Legionnaires’ disease is a respiratory disease caused by breathing in small water droplets contaminated with Legionella bacteria. The bacteria thrive in biofilms, which can protect it from disinfectants. However, chloramine, the disinfectant used by the FKAA, has the ability to penetrate these biofilms and has been shown to be significantly more effective against the bacteria, when compared to chlorine, which does not penetrate the biofilm.
Most identified outbreaks are in buildings with large water systems, such as hotels, long-term care facilities, and hospitals. In these types of buildings, the most likely sources for spreading water droplets contaminated with Legionella include:
Cooling towers, which are parts of large centralized air conditioning systems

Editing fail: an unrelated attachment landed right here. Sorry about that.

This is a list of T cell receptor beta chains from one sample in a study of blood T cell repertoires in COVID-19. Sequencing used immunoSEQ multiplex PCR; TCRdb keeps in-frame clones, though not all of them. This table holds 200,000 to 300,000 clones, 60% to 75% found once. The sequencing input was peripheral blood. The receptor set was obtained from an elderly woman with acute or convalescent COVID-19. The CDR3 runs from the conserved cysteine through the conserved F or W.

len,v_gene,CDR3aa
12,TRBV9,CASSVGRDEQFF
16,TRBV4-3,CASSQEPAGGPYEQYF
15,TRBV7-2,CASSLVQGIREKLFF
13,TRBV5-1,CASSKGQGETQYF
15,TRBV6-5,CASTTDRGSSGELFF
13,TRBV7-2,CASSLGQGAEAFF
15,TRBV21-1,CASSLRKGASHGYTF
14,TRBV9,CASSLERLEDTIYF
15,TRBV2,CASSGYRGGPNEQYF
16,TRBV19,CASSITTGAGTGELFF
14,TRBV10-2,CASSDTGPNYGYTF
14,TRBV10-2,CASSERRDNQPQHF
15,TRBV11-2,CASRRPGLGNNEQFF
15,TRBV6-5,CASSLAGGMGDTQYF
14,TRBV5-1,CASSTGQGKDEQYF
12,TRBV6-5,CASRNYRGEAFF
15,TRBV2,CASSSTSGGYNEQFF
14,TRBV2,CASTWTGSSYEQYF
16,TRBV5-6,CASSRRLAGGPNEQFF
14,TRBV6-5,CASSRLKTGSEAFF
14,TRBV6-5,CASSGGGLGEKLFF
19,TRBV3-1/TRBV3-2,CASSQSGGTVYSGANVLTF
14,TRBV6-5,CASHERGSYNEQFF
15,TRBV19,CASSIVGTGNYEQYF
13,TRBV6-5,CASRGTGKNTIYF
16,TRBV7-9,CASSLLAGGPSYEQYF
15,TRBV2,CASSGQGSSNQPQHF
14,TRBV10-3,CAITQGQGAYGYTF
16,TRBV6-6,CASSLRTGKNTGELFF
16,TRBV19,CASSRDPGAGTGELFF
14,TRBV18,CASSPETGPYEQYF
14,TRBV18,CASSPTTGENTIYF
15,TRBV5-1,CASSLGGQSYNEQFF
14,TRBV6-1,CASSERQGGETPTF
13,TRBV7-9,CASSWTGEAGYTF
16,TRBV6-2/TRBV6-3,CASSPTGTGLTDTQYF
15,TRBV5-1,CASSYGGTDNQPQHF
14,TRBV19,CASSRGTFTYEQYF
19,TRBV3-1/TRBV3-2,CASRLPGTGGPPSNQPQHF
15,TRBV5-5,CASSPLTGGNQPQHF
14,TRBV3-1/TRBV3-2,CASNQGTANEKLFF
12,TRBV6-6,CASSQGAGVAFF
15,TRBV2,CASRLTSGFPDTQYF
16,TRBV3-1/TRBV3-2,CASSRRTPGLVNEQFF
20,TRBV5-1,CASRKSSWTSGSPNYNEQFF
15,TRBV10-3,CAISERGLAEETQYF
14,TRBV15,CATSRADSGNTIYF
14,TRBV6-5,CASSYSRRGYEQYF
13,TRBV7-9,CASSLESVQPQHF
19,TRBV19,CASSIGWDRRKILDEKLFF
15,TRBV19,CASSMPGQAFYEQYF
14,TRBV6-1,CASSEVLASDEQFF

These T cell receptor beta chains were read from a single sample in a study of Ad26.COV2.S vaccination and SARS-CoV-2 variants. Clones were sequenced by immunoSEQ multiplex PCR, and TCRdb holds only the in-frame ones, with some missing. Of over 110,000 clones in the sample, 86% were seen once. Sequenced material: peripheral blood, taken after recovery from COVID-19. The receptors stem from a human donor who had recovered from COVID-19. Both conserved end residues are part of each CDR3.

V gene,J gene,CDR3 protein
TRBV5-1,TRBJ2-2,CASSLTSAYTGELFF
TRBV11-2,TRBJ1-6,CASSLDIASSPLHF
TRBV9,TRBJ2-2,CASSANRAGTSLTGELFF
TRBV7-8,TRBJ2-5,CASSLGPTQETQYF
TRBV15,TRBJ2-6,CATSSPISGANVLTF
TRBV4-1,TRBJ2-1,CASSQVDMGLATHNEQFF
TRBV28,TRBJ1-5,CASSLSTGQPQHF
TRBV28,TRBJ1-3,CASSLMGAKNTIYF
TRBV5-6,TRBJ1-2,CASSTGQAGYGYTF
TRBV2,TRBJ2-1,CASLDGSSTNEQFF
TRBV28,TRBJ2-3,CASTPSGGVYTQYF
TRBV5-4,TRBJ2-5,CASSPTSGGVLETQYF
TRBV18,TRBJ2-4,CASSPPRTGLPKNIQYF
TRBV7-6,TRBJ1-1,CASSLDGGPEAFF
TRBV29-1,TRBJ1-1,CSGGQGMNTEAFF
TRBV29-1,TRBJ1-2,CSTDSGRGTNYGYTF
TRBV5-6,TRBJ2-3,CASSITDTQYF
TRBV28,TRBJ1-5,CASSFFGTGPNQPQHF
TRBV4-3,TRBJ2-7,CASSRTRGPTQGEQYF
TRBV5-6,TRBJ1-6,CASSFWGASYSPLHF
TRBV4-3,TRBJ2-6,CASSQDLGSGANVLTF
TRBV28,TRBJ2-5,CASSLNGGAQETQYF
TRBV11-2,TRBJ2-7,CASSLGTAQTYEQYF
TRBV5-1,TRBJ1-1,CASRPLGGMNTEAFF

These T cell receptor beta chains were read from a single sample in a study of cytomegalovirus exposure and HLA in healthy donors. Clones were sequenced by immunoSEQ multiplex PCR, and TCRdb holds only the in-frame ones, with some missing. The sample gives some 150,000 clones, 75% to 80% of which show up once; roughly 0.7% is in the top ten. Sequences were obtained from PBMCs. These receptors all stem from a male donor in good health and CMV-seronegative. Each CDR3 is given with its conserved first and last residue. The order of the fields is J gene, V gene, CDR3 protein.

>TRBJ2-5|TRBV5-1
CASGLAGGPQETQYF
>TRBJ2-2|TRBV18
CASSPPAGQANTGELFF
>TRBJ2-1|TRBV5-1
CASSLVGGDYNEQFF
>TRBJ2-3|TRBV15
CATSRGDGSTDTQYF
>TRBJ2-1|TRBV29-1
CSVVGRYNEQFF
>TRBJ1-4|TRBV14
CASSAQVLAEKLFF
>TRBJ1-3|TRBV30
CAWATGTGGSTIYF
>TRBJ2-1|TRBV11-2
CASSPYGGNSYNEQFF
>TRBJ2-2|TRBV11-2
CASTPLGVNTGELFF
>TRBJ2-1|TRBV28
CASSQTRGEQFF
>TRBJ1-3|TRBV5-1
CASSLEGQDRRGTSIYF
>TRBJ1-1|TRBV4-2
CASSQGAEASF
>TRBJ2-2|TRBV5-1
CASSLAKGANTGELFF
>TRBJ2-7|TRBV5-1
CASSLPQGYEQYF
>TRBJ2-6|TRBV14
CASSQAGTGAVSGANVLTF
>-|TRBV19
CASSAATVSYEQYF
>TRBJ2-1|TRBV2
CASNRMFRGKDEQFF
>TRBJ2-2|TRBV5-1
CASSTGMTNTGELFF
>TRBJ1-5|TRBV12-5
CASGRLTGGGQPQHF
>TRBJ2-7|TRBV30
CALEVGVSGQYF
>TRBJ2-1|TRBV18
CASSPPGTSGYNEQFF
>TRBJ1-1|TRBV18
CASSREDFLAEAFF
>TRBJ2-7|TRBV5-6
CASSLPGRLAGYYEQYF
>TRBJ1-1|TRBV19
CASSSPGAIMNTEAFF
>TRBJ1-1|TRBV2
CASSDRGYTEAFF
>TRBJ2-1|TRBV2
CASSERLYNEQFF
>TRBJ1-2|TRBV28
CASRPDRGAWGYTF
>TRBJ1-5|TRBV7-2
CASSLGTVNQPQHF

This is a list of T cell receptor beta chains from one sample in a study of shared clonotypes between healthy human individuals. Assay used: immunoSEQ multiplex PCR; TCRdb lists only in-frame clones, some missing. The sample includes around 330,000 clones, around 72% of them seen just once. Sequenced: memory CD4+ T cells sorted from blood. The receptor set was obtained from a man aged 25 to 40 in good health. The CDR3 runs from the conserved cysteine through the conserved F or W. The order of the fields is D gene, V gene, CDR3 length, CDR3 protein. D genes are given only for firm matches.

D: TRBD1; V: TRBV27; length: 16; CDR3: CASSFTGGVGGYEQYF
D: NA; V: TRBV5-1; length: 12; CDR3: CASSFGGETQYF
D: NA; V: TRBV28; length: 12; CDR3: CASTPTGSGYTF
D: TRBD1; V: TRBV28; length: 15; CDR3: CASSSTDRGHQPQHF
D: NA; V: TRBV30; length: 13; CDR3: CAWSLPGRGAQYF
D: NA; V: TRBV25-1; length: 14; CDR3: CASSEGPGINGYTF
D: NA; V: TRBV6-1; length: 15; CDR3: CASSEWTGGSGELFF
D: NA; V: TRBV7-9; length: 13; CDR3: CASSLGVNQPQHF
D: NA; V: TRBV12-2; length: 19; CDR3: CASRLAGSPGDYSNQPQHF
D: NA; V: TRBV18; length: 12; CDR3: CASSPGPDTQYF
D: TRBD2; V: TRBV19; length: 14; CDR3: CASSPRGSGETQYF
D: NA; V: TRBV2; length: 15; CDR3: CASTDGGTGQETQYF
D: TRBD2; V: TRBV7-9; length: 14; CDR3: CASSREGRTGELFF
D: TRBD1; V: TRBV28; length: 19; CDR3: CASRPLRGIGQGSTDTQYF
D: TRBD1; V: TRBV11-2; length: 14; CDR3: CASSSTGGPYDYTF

Decorative fountains and water features
Showers and faucets
Those most at risk for getting Legionnaires’ disease include:
Adults 50 years or older
Current or former smokers and people with a chronic lung disease, such as emphysema
People with a weakened immune system caused by diseases or medicines
The key to preventing legionellosis is making sure that the water systems in buildings are maintained in order to reduce the risk of growing and spreading Legionella.
For more information visit the Center for Disease Control and Prevention’s Legionella webpage.